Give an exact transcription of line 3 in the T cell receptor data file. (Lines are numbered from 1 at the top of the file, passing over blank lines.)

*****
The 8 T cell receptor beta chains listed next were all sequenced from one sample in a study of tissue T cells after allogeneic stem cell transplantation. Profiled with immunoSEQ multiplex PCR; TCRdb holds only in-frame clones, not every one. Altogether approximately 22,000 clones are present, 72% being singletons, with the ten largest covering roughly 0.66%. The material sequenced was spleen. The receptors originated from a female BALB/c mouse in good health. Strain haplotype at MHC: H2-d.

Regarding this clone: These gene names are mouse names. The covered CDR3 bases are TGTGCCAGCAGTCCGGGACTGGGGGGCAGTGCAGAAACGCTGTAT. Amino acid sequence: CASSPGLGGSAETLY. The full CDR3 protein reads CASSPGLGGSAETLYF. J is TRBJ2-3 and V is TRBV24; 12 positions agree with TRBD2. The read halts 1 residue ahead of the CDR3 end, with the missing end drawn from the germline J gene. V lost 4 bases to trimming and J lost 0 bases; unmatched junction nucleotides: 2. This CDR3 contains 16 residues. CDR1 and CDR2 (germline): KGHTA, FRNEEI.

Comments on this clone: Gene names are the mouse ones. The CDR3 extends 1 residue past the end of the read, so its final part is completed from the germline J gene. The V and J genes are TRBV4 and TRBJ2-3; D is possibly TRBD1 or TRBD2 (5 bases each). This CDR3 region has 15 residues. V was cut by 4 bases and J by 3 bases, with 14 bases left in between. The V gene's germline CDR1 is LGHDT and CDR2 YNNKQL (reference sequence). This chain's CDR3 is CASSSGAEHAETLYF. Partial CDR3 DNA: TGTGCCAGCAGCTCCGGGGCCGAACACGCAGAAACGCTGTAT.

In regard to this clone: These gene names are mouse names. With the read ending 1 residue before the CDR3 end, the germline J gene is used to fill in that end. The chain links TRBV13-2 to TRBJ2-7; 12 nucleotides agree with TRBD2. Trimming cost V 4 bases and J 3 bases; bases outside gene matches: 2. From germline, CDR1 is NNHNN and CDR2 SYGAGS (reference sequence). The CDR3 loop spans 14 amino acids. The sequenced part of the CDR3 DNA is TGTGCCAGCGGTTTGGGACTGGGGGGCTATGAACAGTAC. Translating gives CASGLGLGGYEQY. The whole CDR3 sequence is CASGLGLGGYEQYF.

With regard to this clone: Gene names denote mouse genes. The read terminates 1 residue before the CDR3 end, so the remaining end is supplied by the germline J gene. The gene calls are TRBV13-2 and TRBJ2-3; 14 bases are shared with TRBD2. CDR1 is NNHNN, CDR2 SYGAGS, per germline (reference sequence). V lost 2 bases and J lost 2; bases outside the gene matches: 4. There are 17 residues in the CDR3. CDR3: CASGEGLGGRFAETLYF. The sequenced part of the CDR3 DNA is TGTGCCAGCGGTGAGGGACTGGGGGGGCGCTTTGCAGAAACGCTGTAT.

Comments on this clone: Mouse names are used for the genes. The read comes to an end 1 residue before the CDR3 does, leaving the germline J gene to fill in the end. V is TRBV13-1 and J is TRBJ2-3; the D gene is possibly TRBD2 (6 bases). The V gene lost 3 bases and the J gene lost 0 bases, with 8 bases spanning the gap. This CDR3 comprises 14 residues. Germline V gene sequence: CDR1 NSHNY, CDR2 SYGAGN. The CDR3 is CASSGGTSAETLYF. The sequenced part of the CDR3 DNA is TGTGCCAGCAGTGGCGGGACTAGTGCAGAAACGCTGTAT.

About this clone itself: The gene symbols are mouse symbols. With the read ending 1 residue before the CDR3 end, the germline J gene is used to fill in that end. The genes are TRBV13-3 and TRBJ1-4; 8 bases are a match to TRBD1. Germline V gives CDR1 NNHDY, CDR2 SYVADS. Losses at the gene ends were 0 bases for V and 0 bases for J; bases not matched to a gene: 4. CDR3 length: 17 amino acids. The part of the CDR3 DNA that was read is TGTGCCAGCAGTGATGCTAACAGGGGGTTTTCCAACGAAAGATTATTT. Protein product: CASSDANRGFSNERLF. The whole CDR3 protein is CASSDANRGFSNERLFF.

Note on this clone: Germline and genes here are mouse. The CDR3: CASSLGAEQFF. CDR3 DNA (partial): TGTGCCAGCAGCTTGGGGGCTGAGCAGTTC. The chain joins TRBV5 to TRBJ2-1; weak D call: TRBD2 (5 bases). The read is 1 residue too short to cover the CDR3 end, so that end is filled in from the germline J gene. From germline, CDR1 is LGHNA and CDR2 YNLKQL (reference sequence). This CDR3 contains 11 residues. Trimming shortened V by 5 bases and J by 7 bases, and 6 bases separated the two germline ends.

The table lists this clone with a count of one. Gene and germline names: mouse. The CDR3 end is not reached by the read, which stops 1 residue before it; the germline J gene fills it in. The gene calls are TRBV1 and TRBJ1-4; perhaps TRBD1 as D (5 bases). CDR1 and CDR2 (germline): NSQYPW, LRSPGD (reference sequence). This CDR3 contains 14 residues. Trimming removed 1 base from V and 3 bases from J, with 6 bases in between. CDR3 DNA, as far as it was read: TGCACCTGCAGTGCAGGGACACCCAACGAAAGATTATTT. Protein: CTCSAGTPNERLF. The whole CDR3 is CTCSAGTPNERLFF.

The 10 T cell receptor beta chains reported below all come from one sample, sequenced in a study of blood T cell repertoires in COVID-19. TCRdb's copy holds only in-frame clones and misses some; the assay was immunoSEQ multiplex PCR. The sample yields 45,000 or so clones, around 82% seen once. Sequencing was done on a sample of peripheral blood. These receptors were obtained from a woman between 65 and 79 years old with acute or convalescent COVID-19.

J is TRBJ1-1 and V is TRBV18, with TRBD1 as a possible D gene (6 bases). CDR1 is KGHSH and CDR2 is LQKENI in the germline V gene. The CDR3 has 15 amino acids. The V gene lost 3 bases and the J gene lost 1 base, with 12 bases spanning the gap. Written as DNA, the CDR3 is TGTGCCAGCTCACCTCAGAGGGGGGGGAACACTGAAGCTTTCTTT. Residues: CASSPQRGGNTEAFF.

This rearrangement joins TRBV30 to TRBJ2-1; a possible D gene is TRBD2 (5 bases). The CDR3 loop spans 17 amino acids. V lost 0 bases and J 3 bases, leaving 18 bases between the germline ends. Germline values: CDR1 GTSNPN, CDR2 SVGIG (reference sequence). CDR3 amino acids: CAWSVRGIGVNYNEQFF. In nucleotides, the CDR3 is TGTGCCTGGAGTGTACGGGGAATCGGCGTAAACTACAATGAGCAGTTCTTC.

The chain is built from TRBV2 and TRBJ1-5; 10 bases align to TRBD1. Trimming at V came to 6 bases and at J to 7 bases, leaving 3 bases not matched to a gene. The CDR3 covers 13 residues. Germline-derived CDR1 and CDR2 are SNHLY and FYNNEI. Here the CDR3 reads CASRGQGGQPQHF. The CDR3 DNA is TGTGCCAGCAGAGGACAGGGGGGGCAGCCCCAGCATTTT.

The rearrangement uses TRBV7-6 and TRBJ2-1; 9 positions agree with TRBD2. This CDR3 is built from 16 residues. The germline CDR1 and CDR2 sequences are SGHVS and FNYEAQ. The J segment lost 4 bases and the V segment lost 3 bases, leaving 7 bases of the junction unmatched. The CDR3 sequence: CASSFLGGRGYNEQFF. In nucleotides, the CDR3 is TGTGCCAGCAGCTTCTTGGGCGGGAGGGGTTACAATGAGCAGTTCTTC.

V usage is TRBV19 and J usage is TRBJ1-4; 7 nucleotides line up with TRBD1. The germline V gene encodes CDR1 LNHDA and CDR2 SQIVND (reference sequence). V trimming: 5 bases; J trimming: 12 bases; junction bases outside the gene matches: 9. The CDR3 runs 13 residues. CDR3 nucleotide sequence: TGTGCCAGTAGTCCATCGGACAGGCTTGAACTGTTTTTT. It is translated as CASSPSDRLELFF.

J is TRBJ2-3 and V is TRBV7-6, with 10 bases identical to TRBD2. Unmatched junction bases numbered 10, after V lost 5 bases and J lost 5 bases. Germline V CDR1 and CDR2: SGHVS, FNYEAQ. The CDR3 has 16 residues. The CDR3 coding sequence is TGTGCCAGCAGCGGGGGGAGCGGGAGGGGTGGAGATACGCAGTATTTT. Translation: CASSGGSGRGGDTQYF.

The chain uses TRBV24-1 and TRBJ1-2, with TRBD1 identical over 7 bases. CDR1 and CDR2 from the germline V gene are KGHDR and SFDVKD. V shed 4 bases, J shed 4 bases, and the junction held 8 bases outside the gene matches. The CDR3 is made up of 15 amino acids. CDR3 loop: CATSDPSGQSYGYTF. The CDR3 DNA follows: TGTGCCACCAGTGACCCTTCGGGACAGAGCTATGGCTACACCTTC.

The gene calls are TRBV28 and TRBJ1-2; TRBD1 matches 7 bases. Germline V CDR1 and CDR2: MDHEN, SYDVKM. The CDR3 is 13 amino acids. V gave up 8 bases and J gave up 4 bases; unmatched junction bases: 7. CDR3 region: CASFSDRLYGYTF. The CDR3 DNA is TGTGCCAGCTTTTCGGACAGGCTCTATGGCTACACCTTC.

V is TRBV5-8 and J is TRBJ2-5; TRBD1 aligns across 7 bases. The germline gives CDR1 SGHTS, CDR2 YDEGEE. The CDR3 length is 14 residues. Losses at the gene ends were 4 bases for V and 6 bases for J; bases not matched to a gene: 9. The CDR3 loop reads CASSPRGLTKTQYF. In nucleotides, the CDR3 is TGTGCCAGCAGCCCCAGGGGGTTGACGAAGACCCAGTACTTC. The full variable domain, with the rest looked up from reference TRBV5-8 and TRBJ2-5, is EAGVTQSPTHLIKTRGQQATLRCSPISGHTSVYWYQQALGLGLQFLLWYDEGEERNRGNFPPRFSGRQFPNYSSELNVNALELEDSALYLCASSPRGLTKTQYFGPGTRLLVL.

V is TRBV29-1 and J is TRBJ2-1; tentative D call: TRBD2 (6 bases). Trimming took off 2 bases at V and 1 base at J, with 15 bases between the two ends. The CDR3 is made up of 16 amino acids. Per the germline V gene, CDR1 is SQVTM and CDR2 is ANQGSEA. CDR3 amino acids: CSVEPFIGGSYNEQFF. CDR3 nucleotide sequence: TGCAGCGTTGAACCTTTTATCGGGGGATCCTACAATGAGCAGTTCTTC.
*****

Comments on this clone: Gene names are the mouse ones. The CDR3 extends 1 residue past the end of the read, so its final part is completed from the germline J gene. The V and J genes are TRBV4 and TRBJ2-3; D is possibly TRBD1 or TRBD2 (5 bases each). This CDR3 region has 15 residues. V was cut by 4 bases and J by 3 bases, with 14 bases left in between. The V gene's germline CDR1 is LGHDT and CDR2 YNNKQL (reference sequence). This chain's CDR3 is CASSSGAEHAETLYF. Partial CDR3 DNA: TGTGCCAGCAGCTCCGGGGCCGAACACGCAGAAACGCTGTAT.